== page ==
Welfare to work policies and child poverty: A review of issues relating to the labour market and economy

Paul Gregg, Susan Harkness and Lindsey Macmillan
19th Jun 2006

This study examines the contribution that 'welfare to work' might make to ending child poverty.

The paper looks at the scope for raising employment rates among parents (in particular among lone parents), and at wage opportunities, determining whether those moving into work get good enough pay to produce adequate incomes for their families. It focuses in particular on the situation of lone parents, but recognises that around half of children in poverty live with couples, and that the employment rates and in particular the joint earnings of these couples will also be important in getting child poverty down.

The study suggests that, on current policy positions, the Government will miss the stated 70 per cent employment target for lone parents. However, lone parent employment rates will rise, partly because more lone parents will be older and have older children in the future, but also because of the future effect of government initiatives, including its childcare strategy and the Pathways programme.

This study suggests that the lone parent employment rate could reach 65 per cent by 2010 on the basis of measures already in place or announced in the Welfare Reform Green paper, the 2005 Pre-Budget Report (PBR) and the 2006 Budget. To go beyond that, and to have a fighting chance of hitting the target of 70 per cent by 2010, will require three additional steps: rolling out the New Deal Plus for Lone Parents; a series of special, focused measures to tackle the weak employment of lone parents in London; and a new approach to job retention. Further improvements to work incentives may also prove necessary.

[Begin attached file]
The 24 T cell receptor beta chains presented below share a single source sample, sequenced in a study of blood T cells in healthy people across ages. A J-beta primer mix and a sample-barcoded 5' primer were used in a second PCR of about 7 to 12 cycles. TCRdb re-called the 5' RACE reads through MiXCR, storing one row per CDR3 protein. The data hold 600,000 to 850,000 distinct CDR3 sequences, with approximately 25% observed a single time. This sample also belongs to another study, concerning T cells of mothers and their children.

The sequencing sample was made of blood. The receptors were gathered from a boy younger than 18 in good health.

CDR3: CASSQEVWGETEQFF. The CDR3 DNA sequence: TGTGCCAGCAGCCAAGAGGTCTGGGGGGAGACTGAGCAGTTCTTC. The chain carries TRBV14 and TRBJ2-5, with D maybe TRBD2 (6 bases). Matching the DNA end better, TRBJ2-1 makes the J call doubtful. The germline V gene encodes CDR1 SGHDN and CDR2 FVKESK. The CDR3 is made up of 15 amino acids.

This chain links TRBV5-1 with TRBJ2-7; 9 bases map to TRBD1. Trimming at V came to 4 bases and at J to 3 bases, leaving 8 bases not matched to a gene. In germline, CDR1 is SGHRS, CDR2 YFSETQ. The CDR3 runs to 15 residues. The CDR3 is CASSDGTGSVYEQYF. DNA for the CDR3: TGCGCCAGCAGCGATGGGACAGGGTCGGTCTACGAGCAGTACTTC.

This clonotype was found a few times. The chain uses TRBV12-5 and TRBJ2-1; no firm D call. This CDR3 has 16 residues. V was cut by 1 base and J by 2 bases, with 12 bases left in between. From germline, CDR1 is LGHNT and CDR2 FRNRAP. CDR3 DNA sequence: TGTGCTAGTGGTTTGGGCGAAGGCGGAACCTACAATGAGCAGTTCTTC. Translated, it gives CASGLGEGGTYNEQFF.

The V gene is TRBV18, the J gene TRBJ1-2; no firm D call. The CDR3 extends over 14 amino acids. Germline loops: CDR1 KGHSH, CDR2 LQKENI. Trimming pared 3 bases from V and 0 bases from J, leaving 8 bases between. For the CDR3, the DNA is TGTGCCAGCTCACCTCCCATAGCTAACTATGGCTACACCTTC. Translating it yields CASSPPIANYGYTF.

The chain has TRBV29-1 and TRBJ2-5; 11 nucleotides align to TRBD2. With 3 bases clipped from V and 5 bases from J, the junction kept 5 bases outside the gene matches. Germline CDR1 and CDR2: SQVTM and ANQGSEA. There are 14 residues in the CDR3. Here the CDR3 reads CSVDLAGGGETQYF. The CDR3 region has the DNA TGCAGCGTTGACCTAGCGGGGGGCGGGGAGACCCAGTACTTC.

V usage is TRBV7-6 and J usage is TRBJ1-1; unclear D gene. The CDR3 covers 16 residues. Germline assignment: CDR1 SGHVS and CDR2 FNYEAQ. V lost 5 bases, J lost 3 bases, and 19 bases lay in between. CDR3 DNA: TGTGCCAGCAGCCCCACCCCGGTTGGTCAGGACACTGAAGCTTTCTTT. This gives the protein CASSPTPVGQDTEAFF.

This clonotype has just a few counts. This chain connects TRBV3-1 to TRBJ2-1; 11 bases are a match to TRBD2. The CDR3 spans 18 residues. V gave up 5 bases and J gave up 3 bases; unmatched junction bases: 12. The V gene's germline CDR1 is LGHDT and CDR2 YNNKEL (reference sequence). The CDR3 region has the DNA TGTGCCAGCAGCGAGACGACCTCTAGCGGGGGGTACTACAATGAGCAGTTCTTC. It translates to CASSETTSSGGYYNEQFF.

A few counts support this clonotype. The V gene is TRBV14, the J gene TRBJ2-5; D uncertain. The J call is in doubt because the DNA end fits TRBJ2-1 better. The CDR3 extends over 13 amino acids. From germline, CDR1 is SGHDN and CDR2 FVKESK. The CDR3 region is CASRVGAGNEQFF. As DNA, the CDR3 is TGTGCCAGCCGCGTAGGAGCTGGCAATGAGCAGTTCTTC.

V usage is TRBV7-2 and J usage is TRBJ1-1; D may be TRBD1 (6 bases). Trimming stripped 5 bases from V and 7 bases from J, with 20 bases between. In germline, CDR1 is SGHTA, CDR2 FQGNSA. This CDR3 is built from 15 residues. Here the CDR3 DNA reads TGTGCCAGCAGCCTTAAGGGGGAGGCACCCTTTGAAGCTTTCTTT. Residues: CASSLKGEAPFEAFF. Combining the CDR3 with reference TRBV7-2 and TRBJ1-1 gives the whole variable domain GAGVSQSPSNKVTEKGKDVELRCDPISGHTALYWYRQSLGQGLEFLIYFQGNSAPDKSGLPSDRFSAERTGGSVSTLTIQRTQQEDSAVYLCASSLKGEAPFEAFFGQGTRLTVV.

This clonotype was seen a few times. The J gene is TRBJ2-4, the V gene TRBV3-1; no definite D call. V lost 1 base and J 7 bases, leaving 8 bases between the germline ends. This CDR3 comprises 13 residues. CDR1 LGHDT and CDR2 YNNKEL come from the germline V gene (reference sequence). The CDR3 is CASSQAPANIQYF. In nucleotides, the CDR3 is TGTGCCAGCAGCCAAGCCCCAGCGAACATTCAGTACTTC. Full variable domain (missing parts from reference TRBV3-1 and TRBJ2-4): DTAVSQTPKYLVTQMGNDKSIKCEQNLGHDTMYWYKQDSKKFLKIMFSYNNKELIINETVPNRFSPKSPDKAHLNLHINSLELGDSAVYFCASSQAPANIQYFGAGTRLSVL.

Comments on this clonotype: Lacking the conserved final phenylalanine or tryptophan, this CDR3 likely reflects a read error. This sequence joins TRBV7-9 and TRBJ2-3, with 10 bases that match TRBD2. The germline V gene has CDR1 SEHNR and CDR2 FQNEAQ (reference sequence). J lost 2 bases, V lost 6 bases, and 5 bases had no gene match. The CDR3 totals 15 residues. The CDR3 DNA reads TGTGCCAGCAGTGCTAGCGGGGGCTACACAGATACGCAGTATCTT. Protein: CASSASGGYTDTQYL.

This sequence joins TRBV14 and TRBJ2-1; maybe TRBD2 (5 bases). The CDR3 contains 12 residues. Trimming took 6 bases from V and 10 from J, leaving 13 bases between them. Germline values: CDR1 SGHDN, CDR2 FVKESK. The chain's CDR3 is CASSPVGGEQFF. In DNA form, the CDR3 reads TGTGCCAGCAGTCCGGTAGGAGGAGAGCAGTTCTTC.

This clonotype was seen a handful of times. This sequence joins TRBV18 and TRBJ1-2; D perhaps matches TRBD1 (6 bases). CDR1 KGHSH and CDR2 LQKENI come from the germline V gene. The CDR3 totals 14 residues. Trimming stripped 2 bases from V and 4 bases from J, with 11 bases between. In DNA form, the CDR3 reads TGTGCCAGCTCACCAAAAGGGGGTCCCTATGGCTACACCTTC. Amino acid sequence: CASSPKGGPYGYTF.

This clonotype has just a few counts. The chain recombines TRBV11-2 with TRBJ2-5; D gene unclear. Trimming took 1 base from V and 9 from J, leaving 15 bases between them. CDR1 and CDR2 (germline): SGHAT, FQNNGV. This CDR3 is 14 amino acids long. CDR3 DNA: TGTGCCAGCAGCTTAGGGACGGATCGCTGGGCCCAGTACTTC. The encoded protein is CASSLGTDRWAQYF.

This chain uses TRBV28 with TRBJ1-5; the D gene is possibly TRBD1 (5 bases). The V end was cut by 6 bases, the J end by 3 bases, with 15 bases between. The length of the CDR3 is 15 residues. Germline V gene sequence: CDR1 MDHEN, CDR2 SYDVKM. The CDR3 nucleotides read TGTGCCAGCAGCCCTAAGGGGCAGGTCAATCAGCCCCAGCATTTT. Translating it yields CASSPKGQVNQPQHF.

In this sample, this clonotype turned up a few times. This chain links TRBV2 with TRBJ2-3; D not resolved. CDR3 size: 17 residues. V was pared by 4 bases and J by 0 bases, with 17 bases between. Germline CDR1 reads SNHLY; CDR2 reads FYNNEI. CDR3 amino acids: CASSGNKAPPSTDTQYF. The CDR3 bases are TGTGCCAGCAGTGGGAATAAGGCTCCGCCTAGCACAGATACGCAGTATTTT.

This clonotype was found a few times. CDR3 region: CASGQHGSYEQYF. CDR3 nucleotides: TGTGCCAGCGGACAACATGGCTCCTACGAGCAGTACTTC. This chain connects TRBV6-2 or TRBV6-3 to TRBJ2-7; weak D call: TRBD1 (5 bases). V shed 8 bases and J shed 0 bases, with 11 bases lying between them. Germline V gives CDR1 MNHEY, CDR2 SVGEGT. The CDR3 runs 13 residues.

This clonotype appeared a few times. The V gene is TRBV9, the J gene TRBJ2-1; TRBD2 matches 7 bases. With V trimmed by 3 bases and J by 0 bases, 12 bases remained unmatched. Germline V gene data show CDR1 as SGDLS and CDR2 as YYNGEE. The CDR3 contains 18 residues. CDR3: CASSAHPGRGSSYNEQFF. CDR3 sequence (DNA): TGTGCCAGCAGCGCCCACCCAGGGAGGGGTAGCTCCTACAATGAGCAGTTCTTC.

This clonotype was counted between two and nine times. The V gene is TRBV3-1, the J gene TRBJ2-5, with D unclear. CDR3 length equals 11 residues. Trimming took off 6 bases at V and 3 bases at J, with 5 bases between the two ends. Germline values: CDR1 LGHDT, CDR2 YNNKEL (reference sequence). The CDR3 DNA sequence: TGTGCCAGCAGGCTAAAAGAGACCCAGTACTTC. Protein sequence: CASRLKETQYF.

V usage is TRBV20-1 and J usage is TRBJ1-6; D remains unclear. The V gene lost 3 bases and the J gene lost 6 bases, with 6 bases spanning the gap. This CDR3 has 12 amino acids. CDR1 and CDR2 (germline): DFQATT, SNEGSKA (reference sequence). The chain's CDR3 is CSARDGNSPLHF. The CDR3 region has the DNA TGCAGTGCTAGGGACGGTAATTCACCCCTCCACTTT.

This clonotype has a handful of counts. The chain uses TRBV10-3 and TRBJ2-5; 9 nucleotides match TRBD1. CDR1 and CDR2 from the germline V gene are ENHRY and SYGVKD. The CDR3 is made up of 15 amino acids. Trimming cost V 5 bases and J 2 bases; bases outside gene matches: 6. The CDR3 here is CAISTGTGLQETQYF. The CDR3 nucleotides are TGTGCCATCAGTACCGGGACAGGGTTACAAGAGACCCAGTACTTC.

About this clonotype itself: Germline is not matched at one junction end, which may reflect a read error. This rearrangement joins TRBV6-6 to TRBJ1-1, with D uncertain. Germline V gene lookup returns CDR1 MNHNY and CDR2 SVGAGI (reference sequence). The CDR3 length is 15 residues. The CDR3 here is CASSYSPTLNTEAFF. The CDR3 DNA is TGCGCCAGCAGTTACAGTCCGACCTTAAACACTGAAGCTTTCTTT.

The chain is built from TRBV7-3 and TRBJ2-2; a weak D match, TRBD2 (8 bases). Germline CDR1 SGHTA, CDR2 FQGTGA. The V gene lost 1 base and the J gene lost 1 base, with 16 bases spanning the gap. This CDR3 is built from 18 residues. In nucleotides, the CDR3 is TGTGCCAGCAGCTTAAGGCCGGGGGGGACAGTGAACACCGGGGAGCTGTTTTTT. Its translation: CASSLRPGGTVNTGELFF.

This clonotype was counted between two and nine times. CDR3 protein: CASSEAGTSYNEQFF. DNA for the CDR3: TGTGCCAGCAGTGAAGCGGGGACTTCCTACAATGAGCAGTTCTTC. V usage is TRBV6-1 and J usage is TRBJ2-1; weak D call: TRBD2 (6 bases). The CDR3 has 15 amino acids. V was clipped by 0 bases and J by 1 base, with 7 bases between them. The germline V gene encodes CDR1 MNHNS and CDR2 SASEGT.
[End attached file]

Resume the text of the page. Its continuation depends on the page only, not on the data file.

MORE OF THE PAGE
The paper’s analysis draws from the experience of reforms in the United States as well as from recent trends in the United Kingdom, including the demonstrable effects on employment rates of various measures to date. It concludes that the Government is running out of time to meet its targets, and that given lags between policy announcement and delivery, the Pre-Budget Report, Budget and Comprehensive Spending Review taking place between the end of 2006 and summer 2007 represent the last opportunity to give the required boost.

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